Brandy Young just became the coolest teacher at Godley Elementary.
Young, who teaches second grade at the Godley, Texas school, sent home a letter on Tuesday, August 16 notifying parents that she would not be assigning any homework for the entire school year.
Samantha Gallagher, whose daughter Brooke is in Young’s class, posted the letter to Facebook.
“Research has been unable to prove that homework improves student performance,” Young wrote. “Rather, I ask that you spend your evenings doing things that are proven to correlate with student success. Eat dinner as a family, read together, play outside, and get your child to bed early.”
Young is right: While some research has shown that homework can improve test scores and knowledge retention, there has never been any conclusive evidence — no smoking gun — that says homework gives kids a unique leg up in achievement.
Young says she’s seen firsthand how unnecessary homework has become.
“I’m just trying to be innovative — I really want to be a leader of my classroom,” she told POPSUGAR. “As a mum and as a teacher, [I found that] a lot of homework just wasn’t necessary, and it wasn’t the right thing for my students.”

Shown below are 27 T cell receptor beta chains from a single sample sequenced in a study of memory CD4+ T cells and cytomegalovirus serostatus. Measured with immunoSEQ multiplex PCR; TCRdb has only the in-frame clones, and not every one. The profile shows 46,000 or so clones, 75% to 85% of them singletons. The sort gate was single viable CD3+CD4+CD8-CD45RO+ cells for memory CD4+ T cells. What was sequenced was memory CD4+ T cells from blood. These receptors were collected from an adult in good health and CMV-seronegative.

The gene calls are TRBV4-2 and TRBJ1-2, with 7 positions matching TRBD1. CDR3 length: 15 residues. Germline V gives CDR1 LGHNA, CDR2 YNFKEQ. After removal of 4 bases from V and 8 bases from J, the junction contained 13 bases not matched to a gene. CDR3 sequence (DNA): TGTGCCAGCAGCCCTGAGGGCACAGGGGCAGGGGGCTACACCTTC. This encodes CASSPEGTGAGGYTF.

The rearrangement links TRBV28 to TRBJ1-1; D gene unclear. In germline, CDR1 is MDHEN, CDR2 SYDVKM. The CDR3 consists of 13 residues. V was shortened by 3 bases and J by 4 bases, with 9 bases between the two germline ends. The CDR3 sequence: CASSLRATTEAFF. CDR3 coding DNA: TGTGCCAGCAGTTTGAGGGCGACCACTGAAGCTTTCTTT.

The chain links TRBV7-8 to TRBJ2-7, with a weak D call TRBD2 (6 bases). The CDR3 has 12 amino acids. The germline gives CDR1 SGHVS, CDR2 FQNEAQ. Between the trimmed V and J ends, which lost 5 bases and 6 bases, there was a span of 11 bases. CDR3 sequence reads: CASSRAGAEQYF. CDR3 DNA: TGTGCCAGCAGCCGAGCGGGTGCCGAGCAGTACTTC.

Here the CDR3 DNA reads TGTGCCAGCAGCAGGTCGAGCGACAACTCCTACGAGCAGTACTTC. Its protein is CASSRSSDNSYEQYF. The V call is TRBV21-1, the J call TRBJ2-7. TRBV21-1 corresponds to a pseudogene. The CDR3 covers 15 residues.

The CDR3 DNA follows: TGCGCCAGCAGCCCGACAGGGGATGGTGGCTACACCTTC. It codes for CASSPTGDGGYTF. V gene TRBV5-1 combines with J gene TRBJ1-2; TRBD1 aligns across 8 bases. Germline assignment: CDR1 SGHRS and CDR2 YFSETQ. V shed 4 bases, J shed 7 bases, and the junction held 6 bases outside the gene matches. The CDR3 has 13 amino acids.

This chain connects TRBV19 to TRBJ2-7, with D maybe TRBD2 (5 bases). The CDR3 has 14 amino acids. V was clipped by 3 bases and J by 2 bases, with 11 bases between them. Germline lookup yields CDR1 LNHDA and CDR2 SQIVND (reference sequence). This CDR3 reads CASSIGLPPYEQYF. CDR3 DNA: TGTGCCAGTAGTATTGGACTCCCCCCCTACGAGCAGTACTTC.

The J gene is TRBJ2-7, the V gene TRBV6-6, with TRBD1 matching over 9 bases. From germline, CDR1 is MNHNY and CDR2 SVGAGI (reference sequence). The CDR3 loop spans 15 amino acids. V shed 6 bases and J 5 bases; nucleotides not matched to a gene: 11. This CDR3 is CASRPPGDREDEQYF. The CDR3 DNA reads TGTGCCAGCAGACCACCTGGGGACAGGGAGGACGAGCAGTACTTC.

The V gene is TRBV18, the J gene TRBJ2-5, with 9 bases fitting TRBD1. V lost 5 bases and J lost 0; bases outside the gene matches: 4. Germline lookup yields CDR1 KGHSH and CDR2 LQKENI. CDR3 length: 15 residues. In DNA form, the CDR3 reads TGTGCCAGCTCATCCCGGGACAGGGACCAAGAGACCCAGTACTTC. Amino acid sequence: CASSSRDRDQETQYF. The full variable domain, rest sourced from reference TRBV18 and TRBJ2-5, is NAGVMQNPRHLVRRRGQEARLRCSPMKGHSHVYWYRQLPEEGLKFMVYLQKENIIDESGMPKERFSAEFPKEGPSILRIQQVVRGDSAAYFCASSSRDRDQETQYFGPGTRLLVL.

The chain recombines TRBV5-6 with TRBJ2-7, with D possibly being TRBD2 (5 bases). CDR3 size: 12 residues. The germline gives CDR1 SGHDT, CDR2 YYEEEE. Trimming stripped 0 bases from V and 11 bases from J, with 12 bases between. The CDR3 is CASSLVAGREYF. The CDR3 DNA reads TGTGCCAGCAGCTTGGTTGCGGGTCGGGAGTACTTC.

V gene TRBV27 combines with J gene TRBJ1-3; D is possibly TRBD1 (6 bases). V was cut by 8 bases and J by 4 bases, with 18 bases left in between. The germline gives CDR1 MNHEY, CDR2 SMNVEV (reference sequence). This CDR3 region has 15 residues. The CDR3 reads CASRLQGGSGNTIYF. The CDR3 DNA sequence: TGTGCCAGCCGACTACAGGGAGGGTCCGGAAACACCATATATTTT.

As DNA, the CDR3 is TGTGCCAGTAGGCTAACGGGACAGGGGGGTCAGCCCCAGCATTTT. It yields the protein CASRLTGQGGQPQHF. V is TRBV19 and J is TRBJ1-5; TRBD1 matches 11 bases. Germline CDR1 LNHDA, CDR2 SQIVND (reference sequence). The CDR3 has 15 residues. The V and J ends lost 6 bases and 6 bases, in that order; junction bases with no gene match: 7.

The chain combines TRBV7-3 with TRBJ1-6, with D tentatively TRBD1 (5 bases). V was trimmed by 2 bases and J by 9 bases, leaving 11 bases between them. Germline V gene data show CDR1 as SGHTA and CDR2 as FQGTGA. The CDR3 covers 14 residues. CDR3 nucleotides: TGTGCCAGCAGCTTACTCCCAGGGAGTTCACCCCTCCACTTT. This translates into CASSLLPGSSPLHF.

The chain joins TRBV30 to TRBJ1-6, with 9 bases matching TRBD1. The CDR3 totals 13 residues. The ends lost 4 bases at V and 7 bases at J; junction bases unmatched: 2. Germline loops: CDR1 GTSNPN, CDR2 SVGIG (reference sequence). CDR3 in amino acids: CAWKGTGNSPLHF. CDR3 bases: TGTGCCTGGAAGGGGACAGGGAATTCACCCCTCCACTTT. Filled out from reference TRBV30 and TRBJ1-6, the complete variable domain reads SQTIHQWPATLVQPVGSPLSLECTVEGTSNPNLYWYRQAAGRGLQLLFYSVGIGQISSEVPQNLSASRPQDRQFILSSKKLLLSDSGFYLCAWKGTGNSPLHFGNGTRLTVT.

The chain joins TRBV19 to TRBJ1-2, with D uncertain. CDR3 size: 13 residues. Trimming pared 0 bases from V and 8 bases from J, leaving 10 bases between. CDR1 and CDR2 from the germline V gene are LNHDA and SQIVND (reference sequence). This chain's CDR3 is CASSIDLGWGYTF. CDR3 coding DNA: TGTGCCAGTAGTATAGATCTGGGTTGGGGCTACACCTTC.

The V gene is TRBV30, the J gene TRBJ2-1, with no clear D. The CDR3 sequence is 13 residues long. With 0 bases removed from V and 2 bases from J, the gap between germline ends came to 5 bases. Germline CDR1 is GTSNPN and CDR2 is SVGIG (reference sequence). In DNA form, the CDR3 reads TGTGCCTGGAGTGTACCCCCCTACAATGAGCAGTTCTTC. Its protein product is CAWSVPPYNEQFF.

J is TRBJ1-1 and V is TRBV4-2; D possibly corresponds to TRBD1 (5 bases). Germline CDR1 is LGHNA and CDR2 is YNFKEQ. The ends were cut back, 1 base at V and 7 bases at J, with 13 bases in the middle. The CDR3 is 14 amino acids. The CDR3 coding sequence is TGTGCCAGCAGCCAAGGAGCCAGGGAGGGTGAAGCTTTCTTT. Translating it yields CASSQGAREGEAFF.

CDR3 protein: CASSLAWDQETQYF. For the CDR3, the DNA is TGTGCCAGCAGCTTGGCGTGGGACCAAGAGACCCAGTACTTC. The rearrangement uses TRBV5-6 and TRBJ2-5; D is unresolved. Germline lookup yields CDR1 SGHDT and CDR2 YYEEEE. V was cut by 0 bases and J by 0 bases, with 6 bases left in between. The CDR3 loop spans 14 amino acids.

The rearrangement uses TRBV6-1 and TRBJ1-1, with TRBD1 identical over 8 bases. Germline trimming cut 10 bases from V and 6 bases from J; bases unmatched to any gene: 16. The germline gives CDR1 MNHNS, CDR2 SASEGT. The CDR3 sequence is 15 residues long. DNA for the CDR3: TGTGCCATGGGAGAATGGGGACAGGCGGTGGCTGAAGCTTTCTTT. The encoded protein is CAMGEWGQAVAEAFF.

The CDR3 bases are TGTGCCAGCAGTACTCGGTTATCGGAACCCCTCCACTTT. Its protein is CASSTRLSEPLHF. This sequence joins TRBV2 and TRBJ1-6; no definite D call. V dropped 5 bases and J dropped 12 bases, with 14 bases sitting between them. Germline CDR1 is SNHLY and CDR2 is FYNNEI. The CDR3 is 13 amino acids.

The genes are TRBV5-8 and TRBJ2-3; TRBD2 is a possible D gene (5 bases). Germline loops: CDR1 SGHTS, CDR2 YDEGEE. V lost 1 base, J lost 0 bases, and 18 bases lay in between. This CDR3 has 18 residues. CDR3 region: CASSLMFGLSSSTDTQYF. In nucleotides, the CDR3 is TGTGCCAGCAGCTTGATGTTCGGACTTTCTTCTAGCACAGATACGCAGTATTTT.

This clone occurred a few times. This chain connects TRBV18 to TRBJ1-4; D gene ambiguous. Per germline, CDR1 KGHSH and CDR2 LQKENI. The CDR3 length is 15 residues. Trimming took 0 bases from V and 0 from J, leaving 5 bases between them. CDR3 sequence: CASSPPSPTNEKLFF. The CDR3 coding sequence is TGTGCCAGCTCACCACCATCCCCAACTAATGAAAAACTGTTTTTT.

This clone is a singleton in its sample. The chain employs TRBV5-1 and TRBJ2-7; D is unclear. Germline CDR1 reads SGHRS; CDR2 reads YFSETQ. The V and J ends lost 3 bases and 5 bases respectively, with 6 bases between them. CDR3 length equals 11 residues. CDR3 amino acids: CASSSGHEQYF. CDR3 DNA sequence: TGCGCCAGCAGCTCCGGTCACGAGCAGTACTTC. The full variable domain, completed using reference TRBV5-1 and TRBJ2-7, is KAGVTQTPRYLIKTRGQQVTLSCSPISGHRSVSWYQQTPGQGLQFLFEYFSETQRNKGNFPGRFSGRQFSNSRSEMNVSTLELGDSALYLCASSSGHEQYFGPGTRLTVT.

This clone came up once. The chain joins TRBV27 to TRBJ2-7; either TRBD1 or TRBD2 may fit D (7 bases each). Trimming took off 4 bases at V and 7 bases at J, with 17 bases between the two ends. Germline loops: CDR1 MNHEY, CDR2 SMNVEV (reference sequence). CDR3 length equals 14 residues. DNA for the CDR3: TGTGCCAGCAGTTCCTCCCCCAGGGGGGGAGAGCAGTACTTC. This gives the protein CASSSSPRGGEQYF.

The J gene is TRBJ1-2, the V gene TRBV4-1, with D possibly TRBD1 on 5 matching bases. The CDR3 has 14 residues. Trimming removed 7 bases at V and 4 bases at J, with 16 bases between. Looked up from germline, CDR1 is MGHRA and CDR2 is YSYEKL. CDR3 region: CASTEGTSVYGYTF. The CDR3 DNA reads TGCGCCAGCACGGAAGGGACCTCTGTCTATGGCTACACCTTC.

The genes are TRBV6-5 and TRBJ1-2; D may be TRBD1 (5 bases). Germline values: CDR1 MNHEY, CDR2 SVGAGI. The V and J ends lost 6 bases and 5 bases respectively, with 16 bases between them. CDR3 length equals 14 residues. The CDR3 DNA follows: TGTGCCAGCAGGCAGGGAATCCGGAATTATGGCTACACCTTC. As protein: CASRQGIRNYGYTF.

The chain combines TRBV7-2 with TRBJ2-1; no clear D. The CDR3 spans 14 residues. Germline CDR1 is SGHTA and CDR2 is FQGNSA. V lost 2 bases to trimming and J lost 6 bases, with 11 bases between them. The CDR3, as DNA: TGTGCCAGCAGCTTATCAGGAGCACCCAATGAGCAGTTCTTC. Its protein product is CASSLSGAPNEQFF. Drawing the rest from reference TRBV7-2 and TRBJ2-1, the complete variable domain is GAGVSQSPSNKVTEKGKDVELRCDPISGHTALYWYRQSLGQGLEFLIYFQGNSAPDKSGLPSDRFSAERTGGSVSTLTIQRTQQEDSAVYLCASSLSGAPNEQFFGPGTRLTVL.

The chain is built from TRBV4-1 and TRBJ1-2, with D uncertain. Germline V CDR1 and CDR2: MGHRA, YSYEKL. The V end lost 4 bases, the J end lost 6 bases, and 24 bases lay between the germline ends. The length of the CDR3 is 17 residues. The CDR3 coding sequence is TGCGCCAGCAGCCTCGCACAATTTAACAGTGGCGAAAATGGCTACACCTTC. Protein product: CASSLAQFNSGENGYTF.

Kids are in school all day. In Young’s view, it’s up to the teachers to make wise use of that time. Evenings are better suited for relaxation, discussion, and the kinds of lessons only parents can impart.
Even for schools that aren’t as committed to giving kids their evenings free, homework isn’t a straightforward issue.
Whether a student can complete homework is now becoming a matter of socioeconomics. According to a recent Pew survey, approximately five million students still lack access to high-speed Internet. Experts have taken to calling it the “homework gap.”
“This is a problem,” Jessica Rosenworcel, member of the US Federal Communications Commission, wrote in a recent blog post for the Aspen Institute. “Without a way to get online access they will be unable to do basic homework or develop the skills necessary for the digital economy.”
Instead of trying to close the homework gap, teachers like Brandy Young may find more success in avoiding it altogether.
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